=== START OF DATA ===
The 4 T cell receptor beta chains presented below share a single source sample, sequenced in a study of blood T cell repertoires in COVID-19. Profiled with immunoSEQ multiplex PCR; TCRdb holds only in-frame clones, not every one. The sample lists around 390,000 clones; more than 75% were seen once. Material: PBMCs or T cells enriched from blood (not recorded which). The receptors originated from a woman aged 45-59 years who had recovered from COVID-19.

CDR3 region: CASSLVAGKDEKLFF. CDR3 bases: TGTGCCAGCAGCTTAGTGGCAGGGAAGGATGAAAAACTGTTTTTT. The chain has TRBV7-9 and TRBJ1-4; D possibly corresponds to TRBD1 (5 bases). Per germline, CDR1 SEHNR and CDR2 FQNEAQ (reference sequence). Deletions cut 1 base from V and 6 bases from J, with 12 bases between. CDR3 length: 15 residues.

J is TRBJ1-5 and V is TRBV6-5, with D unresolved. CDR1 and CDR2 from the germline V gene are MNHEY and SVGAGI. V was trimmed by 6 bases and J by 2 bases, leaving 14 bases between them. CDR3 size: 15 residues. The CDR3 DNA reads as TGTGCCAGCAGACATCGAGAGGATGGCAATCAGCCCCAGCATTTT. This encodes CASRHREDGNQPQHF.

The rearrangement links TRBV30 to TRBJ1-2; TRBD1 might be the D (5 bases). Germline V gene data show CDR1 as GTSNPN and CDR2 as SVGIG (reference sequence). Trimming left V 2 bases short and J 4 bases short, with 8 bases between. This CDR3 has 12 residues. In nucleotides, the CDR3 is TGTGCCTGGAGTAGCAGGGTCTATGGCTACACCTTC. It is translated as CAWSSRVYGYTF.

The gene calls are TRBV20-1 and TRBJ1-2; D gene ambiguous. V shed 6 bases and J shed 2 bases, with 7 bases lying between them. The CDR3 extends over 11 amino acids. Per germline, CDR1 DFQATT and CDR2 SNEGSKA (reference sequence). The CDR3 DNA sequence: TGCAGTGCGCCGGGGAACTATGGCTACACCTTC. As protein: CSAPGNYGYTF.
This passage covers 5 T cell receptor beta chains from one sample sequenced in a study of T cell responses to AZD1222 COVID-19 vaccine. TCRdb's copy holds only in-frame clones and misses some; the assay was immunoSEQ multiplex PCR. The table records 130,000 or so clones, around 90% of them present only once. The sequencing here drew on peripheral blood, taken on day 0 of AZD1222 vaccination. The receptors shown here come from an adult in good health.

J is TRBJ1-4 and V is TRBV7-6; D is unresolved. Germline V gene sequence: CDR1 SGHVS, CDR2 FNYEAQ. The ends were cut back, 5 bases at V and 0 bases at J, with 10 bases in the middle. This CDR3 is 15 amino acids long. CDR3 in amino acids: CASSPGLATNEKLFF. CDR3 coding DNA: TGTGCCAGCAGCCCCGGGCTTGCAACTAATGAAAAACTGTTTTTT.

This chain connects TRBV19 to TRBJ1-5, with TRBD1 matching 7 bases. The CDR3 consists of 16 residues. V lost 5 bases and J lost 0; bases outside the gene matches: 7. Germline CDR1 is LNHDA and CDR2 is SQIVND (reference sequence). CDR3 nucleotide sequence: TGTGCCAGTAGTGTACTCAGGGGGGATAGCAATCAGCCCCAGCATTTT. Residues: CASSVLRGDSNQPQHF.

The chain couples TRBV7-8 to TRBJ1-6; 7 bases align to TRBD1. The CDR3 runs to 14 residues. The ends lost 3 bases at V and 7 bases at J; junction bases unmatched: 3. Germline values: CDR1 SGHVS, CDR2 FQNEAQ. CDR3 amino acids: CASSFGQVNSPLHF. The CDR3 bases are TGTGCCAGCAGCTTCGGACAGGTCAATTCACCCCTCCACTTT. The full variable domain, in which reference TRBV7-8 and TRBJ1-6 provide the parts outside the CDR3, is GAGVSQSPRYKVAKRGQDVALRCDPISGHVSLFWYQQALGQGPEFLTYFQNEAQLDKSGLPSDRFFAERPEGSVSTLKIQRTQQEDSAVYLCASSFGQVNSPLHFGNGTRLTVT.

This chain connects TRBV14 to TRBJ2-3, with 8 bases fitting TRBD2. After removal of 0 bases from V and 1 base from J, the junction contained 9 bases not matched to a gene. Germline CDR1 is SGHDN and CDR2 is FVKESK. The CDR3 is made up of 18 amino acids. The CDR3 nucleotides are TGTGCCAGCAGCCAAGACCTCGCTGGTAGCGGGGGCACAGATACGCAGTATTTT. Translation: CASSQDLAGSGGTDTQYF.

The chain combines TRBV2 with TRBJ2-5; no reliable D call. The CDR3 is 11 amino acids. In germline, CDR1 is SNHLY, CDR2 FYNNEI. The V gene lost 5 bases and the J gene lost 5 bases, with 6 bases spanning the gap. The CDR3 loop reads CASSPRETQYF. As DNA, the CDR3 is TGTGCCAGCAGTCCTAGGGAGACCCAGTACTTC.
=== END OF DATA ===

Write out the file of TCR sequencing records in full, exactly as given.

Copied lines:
The 4 T cell receptor beta chains presented below share a single source sample, sequenced in a study of blood T cell repertoires in COVID-19. Profiled with immunoSEQ multiplex PCR; TCRdb holds only in-frame clones, not every one. The sample lists around 390,000 clones; more than 75% were seen once. Material: PBMCs or T cells enriched from blood (not recorded which). The receptors originated from a woman aged 45-59 years who had recovered from COVID-19.

CDR3 region: CASSLVAGKDEKLFF. CDR3 bases: TGTGCCAGCAGCTTAGTGGCAGGGAAGGATGAAAAACTGTTTTTT. The chain has TRBV7-9 and TRBJ1-4; D possibly corresponds to TRBD1 (5 bases). Per germline, CDR1 SEHNR and CDR2 FQNEAQ (reference sequence). Deletions cut 1 base from V and 6 bases from J, with 12 bases between. CDR3 length: 15 residues.

J is TRBJ1-5 and V is TRBV6-5, with D unresolved. CDR1 and CDR2 from the germline V gene are MNHEY and SVGAGI. V was trimmed by 6 bases and J by 2 bases, leaving 14 bases between them. CDR3 size: 15 residues. The CDR3 DNA reads as TGTGCCAGCAGACATCGAGAGGATGGCAATCAGCCCCAGCATTTT. This encodes CASRHREDGNQPQHF.

The rearrangement links TRBV30 to TRBJ1-2; TRBD1 might be the D (5 bases). Germline V gene data show CDR1 as GTSNPN and CDR2 as SVGIG (reference sequence). Trimming left V 2 bases short and J 4 bases short, with 8 bases between. This CDR3 has 12 residues. In nucleotides, the CDR3 is TGTGCCTGGAGTAGCAGGGTCTATGGCTACACCTTC. It is translated as CAWSSRVYGYTF.

The gene calls are TRBV20-1 and TRBJ1-2; D gene ambiguous. V shed 6 bases and J shed 2 bases, with 7 bases lying between them. The CDR3 extends over 11 amino acids. Per germline, CDR1 DFQATT and CDR2 SNEGSKA (reference sequence). The CDR3 DNA sequence: TGCAGTGCGCCGGGGAACTATGGCTACACCTTC. As protein: CSAPGNYGYTF.
This passage covers 5 T cell receptor beta chains from one sample sequenced in a study of T cell responses to AZD1222 COVID-19 vaccine. TCRdb's copy holds only in-frame clones and misses some; the assay was immunoSEQ multiplex PCR. The table records 130,000 or so clones, around 90% of them present only once. The sequencing here drew on peripheral blood, taken on day 0 of AZD1222 vaccination. The receptors shown here come from an adult in good health.

J is TRBJ1-4 and V is TRBV7-6; D is unresolved. Germline V gene sequence: CDR1 SGHVS, CDR2 FNYEAQ. The ends were cut back, 5 bases at V and 0 bases at J, with 10 bases in the middle. This CDR3 is 15 amino acids long. CDR3 in amino acids: CASSPGLATNEKLFF. CDR3 coding DNA: TGTGCCAGCAGCCCCGGGCTTGCAACTAATGAAAAACTGTTTTTT.

This chain connects TRBV19 to TRBJ1-5, with TRBD1 matching 7 bases. The CDR3 consists of 16 residues. V lost 5 bases and J lost 0; bases outside the gene matches: 7. Germline CDR1 is LNHDA and CDR2 is SQIVND (reference sequence). CDR3 nucleotide sequence: TGTGCCAGTAGTGTACTCAGGGGGGATAGCAATCAGCCCCAGCATTTT. Residues: CASSVLRGDSNQPQHF.

The chain couples TRBV7-8 to TRBJ1-6; 7 bases align to TRBD1. The CDR3 runs to 14 residues. The ends lost 3 bases at V and 7 bases at J; junction bases unmatched: 3. Germline values: CDR1 SGHVS, CDR2 FQNEAQ. CDR3 amino acids: CASSFGQVNSPLHF. The CDR3 bases are TGTGCCAGCAGCTTCGGACAGGTCAATTCACCCCTCCACTTT. The full variable domain, in which reference TRBV7-8 and TRBJ1-6 provide the parts outside the CDR3, is GAGVSQSPRYKVAKRGQDVALRCDPISGHVSLFWYQQALGQGPEFLTYFQNEAQLDKSGLPSDRFFAERPEGSVSTLKIQRTQQEDSAVYLCASSFGQVNSPLHFGNGTRLTVT.

This chain connects TRBV14 to TRBJ2-3, with 8 bases fitting TRBD2. After removal of 0 bases from V and 1 base from J, the junction contained 9 bases not matched to a gene. Germline CDR1 is SGHDN and CDR2 is FVKESK. The CDR3 is made up of 18 amino acids. The CDR3 nucleotides are TGTGCCAGCAGCCAAGACCTCGCTGGTAGCGGGGGCACAGATACGCAGTATTTT. Translation: CASSQDLAGSGGTDTQYF.

The chain combines TRBV2 with TRBJ2-5; no reliable D call. The CDR3 is 11 amino acids. In germline, CDR1 is SNHLY, CDR2 FYNNEI. The V gene lost 5 bases and the J gene lost 5 bases, with 6 bases spanning the gap. The CDR3 loop reads CASSPRETQYF. As DNA, the CDR3 is TGTGCCAGCAGTCCTAGGGAGACCCAGTACTTC.